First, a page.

2017 marks the fiftieth anniversary of Israeli occupation and for Palestinian refugees life seems to barely go on.
2017 will mark the fiftieth anniversary of Israeli occupation and a century after the Balfour Declaration (1917), which is said to laid the foundation for the formation of the State of Israel.
Meanwhile in the West Bank, Palestinian refugees continue to grow with every generation and basic services are saturated in the 19 camps run by the UN where about 200,000 people live and call home.
Fabiola Ortiz, IPS News Agency correspondent did a piece following the situation in the camps. “Every year, the camp becomes more and more crowded and difficult to live. We don’t have privacy, any comfort, it is not easy,” Mohammad Alazza, 26, told IPS.
He was born and raised in the Aida camp, which is 1.5 km north of the city of Bethlehem and is bordered by the 721km wall that separates Israel and the West Bank. It was founded in 1950 and its first inhabitants came form 17 destroyed villages from western Jerusalem and Hebron. They were destroyed during the creation of Israel in 1948 which Palestinians call "nakba," meaning catastrophe in Arabic.
“At that time, the families that were expelled from the villages had the expectation they might come back to their houses someday. They just closed their houses and took the key with them thinking the war would be over in some weeks. We are still waiting for this moment to come,” stressed Alazza.
"Each family still keeps the original key from their homes. People believe that one day they will go back to their land. We live with this hope and we believe this occupation will end eventually,” he remarks. At the entrance of the camp there's a tall gate with a key top which symbolizes this claim of return.
Currently, 5,000 people live in this camp and 3,000 of them are children, according to registers form the UN Relief and Works Agency for Palestine Refugees (UNRWA). These people face serious challenges like overcrowding, lack of space, poor infrastructure, high levels of unemployment, food insecurity and protection issues due to incursions by the Israeli army.
Families in this camp face energy shortages and spotty water provision on the daily basis. Almost all households are connected to water, electricity and sewage networks, but infrastructure is old and in poor conditions, reports the UN. Today, water is provided for two days every other week after an agreement made with the Palestinian Water Authority.
Scott Anderson, the director of UNRWA operations in the West Bank, says the Palestinian economy is stagnant because of the occupation and Israeli settlements continue to exacerbate tensions.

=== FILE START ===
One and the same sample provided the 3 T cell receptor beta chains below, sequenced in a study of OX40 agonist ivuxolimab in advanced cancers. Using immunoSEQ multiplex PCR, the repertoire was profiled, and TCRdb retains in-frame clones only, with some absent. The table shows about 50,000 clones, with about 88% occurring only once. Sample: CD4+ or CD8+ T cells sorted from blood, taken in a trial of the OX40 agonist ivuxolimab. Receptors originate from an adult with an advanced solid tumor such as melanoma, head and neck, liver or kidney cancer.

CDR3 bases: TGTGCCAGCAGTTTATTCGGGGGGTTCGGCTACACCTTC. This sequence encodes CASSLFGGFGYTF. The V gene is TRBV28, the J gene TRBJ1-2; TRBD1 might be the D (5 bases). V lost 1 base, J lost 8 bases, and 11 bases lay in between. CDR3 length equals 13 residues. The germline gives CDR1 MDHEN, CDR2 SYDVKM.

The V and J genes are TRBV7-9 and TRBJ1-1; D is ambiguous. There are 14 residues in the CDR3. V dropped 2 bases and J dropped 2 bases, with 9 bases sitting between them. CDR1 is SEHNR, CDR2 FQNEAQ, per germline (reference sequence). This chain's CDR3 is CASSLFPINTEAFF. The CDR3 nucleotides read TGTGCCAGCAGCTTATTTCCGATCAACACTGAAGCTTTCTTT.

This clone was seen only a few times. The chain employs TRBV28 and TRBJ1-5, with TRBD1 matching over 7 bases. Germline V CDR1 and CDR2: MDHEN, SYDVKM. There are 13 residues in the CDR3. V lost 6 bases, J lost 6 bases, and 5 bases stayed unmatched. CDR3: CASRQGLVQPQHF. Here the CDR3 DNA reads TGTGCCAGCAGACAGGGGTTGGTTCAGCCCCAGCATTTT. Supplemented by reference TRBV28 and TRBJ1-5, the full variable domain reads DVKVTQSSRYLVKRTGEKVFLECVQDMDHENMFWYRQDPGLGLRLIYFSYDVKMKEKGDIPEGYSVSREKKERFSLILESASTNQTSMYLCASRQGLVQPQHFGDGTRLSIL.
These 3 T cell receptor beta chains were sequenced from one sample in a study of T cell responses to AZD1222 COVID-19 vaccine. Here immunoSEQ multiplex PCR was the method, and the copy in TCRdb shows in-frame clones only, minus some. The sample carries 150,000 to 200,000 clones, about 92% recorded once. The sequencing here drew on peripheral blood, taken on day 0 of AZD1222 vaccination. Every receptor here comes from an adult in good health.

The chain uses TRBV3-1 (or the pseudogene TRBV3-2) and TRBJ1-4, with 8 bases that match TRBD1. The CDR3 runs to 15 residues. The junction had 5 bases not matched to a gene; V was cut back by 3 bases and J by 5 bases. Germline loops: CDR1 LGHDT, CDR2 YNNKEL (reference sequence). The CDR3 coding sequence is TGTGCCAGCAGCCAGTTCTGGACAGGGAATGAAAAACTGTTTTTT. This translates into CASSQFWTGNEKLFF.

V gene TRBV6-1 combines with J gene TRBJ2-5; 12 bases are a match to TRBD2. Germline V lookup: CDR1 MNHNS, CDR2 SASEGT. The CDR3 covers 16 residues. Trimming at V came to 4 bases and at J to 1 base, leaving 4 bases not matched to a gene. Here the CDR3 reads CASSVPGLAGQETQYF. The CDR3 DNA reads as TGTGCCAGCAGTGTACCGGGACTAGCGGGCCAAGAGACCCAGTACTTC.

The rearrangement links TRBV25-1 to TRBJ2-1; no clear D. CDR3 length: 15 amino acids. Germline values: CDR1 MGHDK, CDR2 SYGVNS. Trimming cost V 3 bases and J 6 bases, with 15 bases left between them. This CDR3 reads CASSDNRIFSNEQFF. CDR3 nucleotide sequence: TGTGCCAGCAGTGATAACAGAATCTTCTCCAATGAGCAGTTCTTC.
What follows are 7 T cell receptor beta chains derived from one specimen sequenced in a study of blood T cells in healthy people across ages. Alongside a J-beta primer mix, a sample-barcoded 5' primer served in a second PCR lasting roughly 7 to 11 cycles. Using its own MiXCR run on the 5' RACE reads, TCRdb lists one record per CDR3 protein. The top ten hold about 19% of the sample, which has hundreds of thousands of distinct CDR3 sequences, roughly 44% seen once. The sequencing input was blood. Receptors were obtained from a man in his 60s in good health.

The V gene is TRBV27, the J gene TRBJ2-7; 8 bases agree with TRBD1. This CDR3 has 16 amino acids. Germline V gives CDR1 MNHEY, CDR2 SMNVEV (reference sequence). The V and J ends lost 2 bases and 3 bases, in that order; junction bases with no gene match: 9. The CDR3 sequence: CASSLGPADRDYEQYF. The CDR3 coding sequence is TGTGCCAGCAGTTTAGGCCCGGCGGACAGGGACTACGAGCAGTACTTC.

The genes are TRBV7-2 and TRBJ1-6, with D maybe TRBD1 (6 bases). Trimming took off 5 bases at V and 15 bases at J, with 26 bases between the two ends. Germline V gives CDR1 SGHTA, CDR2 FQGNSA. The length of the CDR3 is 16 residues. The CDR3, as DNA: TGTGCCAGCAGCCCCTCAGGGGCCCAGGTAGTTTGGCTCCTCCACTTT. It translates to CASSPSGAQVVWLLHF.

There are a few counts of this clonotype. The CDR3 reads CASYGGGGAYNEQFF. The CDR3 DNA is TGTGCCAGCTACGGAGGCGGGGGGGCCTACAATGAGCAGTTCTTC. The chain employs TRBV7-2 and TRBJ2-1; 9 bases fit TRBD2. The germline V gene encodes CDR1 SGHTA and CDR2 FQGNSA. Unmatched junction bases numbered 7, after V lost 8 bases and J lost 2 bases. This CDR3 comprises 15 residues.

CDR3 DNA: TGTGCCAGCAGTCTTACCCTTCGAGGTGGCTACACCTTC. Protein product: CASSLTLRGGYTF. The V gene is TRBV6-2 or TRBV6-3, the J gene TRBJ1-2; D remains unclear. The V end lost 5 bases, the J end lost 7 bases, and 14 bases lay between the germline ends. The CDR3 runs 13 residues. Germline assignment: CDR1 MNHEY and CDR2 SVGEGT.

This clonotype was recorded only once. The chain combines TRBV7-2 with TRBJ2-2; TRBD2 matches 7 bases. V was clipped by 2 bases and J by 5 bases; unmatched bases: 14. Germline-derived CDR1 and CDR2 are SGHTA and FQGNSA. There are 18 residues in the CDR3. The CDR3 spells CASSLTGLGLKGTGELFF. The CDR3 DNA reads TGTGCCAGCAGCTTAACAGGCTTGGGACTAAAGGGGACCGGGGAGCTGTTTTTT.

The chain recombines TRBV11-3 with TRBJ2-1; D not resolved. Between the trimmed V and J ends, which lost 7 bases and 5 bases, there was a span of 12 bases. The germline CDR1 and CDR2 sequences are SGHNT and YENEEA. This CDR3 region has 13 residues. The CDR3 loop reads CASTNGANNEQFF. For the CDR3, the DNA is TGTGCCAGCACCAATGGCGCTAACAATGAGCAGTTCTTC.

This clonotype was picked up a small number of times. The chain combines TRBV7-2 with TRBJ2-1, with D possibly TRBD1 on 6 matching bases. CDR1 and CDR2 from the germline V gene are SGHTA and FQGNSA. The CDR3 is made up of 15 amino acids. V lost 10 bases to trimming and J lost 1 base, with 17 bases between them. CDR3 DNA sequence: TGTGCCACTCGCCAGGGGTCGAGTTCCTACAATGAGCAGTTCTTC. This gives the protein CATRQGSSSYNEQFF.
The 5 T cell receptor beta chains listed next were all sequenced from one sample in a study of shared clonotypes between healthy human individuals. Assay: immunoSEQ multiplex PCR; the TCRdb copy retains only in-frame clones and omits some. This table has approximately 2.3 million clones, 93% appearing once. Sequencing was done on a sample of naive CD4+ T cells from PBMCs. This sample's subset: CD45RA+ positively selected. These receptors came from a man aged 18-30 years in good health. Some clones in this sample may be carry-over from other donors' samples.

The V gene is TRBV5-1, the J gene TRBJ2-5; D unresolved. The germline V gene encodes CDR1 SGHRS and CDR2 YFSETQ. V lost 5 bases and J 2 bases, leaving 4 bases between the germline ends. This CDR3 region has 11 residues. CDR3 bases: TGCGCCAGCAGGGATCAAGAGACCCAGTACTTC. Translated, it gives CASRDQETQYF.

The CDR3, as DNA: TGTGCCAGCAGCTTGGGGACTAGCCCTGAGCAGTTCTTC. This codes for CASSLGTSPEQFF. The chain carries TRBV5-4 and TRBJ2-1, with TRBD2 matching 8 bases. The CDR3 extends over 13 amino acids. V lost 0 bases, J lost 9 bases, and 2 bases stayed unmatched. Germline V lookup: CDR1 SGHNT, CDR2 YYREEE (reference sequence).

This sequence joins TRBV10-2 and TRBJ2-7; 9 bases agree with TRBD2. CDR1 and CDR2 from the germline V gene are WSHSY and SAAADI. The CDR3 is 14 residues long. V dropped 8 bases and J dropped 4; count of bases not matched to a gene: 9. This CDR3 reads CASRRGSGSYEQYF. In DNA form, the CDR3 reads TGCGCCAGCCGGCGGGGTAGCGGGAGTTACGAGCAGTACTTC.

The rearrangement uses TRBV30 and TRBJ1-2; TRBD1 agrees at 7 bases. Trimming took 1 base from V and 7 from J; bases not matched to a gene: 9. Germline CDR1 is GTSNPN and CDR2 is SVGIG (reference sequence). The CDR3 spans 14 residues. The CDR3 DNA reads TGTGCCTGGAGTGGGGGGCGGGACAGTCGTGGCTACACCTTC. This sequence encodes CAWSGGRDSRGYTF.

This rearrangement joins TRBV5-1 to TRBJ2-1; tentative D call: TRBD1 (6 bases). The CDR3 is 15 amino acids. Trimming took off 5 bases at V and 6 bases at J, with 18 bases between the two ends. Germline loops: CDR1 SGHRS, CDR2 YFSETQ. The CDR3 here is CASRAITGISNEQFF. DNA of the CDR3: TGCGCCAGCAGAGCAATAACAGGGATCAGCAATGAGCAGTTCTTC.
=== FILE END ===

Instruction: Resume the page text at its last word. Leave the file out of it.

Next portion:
“It is challenging if you are a Palestine refugee. Everything is a bit worse in the camps: unemployment rates, housing, access to water and electricity. Despite their resilience, they have a difficult reality,” he told IPS.
For example, Aida camp is near two Israeli settlements, Har Homa and Gilo, considered illegal by the international community. “Gilo is less than two km away and they have 24-hour fresh water, gardens and schools for children. We live just next to this settlement and we suffer from lack of all of these. We’ll never accept this. My home village is 40 minutes distant and I can’t reach it. It is not easy to be a refugee in my country,” Alazzo complained.
Since the Second Intifada or Al Aqsa, a Palestinian uprising which began in 2000, Aida has been a hotspot for violence, as military operations take place. Also, there is an increasing number of injuries due to excessive force documented by the UN. In 2015 there were 84 incursions by Israeli security forces, 57 injuries, 44 arrests and one fatality (with the death of one minor).
“We’re always afraid of our sons being taken by Israeli army. I never leave them alone. It is normal for the Israeli soldiers to take kids. It’s a scary life,” Sumayah Asad, a 40-year-old mother of six, told IPS.
Despite the belief of coexistence being impossible among Jews and Palestinians, some like Munther Amira, remain optimistic. “Yes, we can coexist. The idea of coexistence is based on human rights and should include our right of return. Here in Palestine, Christians and Muslims already live together. It’s difficult to develop a democracy under an occupation,” he told IPS.
Amira is an activist with the National Boycott, Divestment, Sanctions (BDS) campaign. In his opinion, boycotting is a way of bringing pressure to reach an agreement.
“We are under siege. We can’t import anything without the permission of the Israeli occupation. By boycotting Israeli products, we support the freedom of Palestine. It’s a non-violent tool against the occupation, if it’s done collectively, it’ll be very effective,” he suggested.